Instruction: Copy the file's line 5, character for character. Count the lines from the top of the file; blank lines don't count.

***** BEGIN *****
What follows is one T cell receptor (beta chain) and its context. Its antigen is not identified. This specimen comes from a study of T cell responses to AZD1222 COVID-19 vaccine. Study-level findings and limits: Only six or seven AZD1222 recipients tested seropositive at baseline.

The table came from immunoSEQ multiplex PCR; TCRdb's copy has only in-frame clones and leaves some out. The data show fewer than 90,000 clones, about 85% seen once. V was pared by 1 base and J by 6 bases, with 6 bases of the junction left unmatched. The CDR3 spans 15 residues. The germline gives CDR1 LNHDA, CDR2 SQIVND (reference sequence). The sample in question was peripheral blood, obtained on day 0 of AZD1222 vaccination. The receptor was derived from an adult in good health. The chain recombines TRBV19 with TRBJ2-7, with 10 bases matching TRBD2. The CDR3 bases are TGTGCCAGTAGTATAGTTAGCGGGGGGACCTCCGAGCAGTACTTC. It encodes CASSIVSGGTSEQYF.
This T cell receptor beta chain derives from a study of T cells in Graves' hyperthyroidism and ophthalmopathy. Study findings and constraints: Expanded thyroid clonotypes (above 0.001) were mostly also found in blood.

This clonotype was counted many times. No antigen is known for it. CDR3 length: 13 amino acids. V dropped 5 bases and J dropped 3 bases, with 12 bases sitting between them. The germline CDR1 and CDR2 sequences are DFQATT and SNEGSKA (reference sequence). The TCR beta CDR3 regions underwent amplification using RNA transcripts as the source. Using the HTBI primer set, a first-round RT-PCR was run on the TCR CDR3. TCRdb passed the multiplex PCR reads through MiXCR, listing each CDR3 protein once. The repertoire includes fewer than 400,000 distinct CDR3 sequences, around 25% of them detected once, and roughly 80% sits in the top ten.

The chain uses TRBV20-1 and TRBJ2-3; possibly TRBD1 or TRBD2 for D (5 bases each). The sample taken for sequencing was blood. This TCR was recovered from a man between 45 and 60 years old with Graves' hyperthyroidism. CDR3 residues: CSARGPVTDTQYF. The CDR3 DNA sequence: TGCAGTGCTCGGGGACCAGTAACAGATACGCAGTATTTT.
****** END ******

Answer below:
The chain uses TRBV20-1 and TRBJ2-3; possibly TRBD1 or TRBD2 for D (5 bases each). The sample taken for sequencing was blood. This TCR was recovered from a man between 45 and 60 years old with Graves' hyperthyroidism. CDR3 residues: CSARGPVTDTQYF. The CDR3 DNA sequence: TGCAGTGCTCGGGGACCAGTAACAGATACGCAGTATTTT.